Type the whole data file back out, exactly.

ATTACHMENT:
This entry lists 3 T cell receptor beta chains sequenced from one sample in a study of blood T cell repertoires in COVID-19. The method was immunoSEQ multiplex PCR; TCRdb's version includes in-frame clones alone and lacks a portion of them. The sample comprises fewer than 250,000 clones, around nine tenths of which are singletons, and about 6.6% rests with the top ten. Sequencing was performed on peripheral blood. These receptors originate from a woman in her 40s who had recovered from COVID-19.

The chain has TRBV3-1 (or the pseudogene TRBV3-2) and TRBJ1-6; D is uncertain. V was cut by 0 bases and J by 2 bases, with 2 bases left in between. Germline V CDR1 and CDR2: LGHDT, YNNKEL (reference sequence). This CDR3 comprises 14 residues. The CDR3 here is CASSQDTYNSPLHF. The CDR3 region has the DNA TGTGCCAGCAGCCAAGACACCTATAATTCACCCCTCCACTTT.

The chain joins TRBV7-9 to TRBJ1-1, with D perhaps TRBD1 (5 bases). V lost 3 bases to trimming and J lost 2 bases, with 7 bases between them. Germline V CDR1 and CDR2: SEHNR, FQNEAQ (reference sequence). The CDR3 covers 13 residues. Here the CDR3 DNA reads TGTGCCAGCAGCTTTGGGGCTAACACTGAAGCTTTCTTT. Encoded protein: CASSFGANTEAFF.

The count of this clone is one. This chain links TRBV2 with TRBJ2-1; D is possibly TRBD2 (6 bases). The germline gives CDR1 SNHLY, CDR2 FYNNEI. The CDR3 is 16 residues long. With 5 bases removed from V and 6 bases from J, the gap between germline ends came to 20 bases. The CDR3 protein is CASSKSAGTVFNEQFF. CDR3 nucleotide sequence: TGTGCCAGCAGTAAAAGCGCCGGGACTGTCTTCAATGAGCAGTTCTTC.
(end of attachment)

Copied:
This entry lists 3 T cell receptor beta chains sequenced from one sample in a study of blood T cell repertoires in COVID-19. The method was immunoSEQ multiplex PCR; TCRdb's version includes in-frame clones alone and lacks a portion of them. The sample comprises fewer than 250,000 clones, around nine tenths of which are singletons, and about 6.6% rests with the top ten. Sequencing was performed on peripheral blood. These receptors originate from a woman in her 40s who had recovered from COVID-19.

The chain has TRBV3-1 (or the pseudogene TRBV3-2) and TRBJ1-6; D is uncertain. V was cut by 0 bases and J by 2 bases, with 2 bases left in between. Germline V CDR1 and CDR2: LGHDT, YNNKEL (reference sequence). This CDR3 comprises 14 residues. The CDR3 here is CASSQDTYNSPLHF. The CDR3 region has the DNA TGTGCCAGCAGCCAAGACACCTATAATTCACCCCTCCACTTT.

The chain joins TRBV7-9 to TRBJ1-1, with D perhaps TRBD1 (5 bases). V lost 3 bases to trimming and J lost 2 bases, with 7 bases between them. Germline V CDR1 and CDR2: SEHNR, FQNEAQ (reference sequence). The CDR3 covers 13 residues. Here the CDR3 DNA reads TGTGCCAGCAGCTTTGGGGCTAACACTGAAGCTTTCTTT. Encoded protein: CASSFGANTEAFF.

The count of this clone is one. This chain links TRBV2 with TRBJ2-1; D is possibly TRBD2 (6 bases). The germline gives CDR1 SNHLY, CDR2 FYNNEI. The CDR3 is 16 residues long. With 5 bases removed from V and 6 bases from J, the gap between germline ends came to 20 bases. The CDR3 protein is CASSKSAGTVFNEQFF. CDR3 nucleotide sequence: TGTGCCAGCAGTAAAAGCGCCGGGACTGTCTTCAATGAGCAGTTCTTC.